Note that for \(2\le i\le n2\) the set \(\mathcal {N}_n^i\cap (S_1 < imes \dots < imes S_{n1})\) is equal to \(\mathcal {N}_{n1}^{i1}\). Indeed, at the ith iteration, the newly generated elements of \(\mathcal {N}_n^i\), which are those in \(\mathcal {N}_n^i{\setminus } \mathcal {N}_n^{i1}\), are constructed by lifting the elements of \(\mathcal {N}_n^{i1}{\setminus } \mathcal {N}_n^{i2}\), i.e. by replacing a rigid commutator based at j with the rigid commutator obtained by removing its leftmost element, for \(j \le n\), and by adding some new rigid commutators based at n, in accordance with Eq. (8). Proceeding in this way it is easy to check that, disregarding all the commutators based at n in \(\mathcal {N}_n^{i}\), the lifted elements are exactly the elements of \(\mathcal {N}_{n1}^{i1}\). The reader is referred to Sect. 6 for explicit examples.
Fact 6
In the proof of Proposition 3 we showed that \( [\,\mathcal {N}_n^{1} , \mathcal {N}_n^{0} ] \subseteq \mathcal {N}_n^{0} \cup \left\{ [\emptyset ] \right\} \). Assuming by induction on \(2\le i\le n2\) that \([\,\mathcal {N}_{n1}^{i1},\mathcal {N}_{n1}^{i2}] \subseteq \mathcal {N}_{n1}^{i2} {\cup \left\{ [\emptyset ] \right\} }\) and using Fact 5, we can conclude that
Similarly,
From the previous fact we have that, in order to prove by induction on i that \([\,\mathcal {N}_n^{i}, \mathcal {N}_n^{i1}]\subseteq \mathcal {N}_n^{i1} \cup \left\{ [\emptyset ] \right\} \) and that \([\,\mathcal {N}_n^{i}, \mathcal {N}_n^{i}]\subseteq \mathcal {N}_n^{i} \cup \left\{ [\emptyset ] \right\} \), it suffices to show that \([\,\mathcal {W}_{n,\,i+2}\, ,\, \mathcal {N}_n^{i1}] \subseteq \mathcal {N}_n^{i1}\cup \left\{ [\emptyset ] \right\} \) and that \([\,\mathcal {W}_{n,\,i+2}\, ,\, \mathcal {N}_n^{i}] \subseteq \mathcal {N}_n^{i}\cup \left\{ [\emptyset ] \right\} \). This is accomplished in the following result.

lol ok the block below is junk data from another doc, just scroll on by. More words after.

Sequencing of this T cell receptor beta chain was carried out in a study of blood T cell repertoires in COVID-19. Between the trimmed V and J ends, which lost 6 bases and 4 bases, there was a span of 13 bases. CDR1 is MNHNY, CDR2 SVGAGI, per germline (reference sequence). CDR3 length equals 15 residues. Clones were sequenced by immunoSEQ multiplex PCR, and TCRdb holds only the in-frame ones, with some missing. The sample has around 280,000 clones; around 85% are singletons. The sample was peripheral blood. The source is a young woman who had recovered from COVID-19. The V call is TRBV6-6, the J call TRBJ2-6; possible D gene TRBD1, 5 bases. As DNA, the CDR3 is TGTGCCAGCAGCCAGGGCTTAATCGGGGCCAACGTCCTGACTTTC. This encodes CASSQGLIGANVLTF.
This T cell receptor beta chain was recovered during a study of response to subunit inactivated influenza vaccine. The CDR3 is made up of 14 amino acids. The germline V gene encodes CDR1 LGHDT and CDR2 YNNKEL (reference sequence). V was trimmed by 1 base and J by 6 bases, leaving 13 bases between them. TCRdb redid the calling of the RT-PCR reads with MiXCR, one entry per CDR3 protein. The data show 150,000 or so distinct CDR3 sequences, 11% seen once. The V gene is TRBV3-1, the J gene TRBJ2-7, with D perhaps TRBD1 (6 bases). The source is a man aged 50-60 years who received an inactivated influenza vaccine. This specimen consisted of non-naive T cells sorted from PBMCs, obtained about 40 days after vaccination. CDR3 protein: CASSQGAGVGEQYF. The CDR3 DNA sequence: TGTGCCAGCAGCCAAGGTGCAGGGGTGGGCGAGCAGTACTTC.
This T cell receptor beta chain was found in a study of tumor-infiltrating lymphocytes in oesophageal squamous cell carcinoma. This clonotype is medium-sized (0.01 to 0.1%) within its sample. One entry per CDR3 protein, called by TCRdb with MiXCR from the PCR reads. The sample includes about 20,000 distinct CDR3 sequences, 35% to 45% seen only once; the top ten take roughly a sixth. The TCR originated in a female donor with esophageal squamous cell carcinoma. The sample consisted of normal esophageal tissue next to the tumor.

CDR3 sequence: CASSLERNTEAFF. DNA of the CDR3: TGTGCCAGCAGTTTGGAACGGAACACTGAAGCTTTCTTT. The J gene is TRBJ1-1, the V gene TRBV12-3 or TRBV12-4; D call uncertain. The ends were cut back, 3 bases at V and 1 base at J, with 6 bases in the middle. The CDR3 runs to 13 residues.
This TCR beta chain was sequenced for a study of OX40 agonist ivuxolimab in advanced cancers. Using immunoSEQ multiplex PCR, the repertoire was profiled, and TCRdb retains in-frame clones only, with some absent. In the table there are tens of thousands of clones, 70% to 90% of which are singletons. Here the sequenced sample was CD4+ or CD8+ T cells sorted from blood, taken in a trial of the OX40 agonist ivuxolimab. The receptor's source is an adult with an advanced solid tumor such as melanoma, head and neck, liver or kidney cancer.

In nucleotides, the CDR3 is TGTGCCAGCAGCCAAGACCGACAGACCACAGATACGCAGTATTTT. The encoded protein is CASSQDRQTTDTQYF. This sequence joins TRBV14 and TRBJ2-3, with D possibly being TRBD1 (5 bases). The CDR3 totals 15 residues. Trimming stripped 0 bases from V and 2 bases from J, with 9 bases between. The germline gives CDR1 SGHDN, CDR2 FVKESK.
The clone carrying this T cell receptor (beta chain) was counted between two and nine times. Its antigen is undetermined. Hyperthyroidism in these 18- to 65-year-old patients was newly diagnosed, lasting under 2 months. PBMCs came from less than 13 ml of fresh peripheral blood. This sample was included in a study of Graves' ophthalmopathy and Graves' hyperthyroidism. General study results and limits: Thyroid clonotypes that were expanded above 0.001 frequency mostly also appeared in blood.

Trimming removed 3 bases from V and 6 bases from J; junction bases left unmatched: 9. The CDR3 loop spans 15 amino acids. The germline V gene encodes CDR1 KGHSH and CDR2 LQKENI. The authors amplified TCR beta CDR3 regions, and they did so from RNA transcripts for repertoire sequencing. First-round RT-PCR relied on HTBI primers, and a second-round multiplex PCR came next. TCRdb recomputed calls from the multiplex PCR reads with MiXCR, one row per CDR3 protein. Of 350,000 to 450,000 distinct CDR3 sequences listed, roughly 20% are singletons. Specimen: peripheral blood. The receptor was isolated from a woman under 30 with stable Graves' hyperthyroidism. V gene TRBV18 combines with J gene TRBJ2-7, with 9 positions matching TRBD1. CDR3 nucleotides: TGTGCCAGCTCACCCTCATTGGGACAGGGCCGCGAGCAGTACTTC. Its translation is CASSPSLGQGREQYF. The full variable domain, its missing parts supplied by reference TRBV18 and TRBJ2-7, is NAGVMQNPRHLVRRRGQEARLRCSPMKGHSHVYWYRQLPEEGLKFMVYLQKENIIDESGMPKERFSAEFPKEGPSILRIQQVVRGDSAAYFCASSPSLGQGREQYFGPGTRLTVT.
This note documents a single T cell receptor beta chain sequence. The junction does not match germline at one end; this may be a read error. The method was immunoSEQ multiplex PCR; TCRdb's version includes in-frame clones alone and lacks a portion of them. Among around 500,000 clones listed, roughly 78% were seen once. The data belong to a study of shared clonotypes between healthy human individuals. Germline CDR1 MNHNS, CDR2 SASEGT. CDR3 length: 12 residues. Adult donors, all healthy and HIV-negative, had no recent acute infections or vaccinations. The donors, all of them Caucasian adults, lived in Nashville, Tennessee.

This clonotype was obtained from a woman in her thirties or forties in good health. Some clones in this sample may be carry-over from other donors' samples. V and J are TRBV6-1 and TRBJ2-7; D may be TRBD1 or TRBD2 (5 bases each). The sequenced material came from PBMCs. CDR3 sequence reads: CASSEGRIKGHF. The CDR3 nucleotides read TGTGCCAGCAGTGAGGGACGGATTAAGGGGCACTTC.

Lemma 4
If \(i\le n2\), then \([\mathcal {N}_n^i,\mathcal {N}_n^{i1}]\subseteq \mathcal {N}_n^{i1} \cup \left\{ [\emptyset ] \right\} \) and \([\mathcal {N}_n^i,\mathcal {N}_n^i]\subseteq \mathcal {N}_n^i \cup \left\{ [\emptyset ] \right\} \).
Proof
If \(\mathop {\vee }\!\left[ n;I \right] \in \mathcal {W}_{n,\,i+2}\subseteq \mathcal {N}_n^i{\setminus } \mathcal {N}_n^{i1}\) and \(\mathop {\vee }\!\left[ a;J \right] \in \mathcal {N}_n^{i1}\) then, by Proposition 4,
We may assume \(a\in I\). From Fact 4, if \(\mathop {\vee }\!\left[ a;J \right] \) is as in case (3), we have
and so \(c \in \mathcal {N}_n^{i1}\). If \(\mathop {\vee }\!\left[ a;J \right] \) is as in case (1), i.e. \(\mathop {\vee }\!\left[ a;J \right] =t_a\), then we have
and so, also in this case, \(c\in \mathcal {N}_n^{i1}\). Finally, if \(\mathop {\vee }\!\left[ a;J \right] \) is as in case (2), i.e. \(\mathop {\vee }\!\left[ a;J \right] =u_{a,j}\), we have
and again \(c\in \mathcal {N}_n^{i1}\). Similar computations prove that, if \(\mathop {\vee }\!\left[ a;J \right] \in \mathcal {N}_n^{i}\), then also \(c \in \mathcal {N}_n^{i}\). \(\square \)
The following result is now straightforward.
Proposition 5
The set \(\mathcal {N}_n^i\) is a saturated set of rigid commutators and \(\left\langle \,\mathcal {N}_n^{i}\,\right\rangle \le N_{\varSigma _n}\bigl (\left\langle \,\mathcal {N}_n^{i1}\,\right\rangle \bigr )\). Moreover, \(\left\left\langle \,\mathcal {N}_n^{i}\,\right\rangle \right=2^{\left\mathcal {N}_n^i \right}\).
Proof
The claim follows from Lemma 4, Fact 6 and Corollary 2. \(\square \)
We conclude this section with our main result showing that the ith term of the normalizer chain is actually generated by the set \(\mathcal {N}_n^i\) of rigid commutators defined in Eq. (8). We prove, indeed, that the inclusion \(\left\langle \,\mathcal {N}^i_{n}\,\right\rangle \le N_{\varSigma _n}\bigl (\left\langle \,\mathcal {N}_n^{i1}\,\right\rangle \bigr )\) shown in the previous proposition is actually an equality.
Theorem 2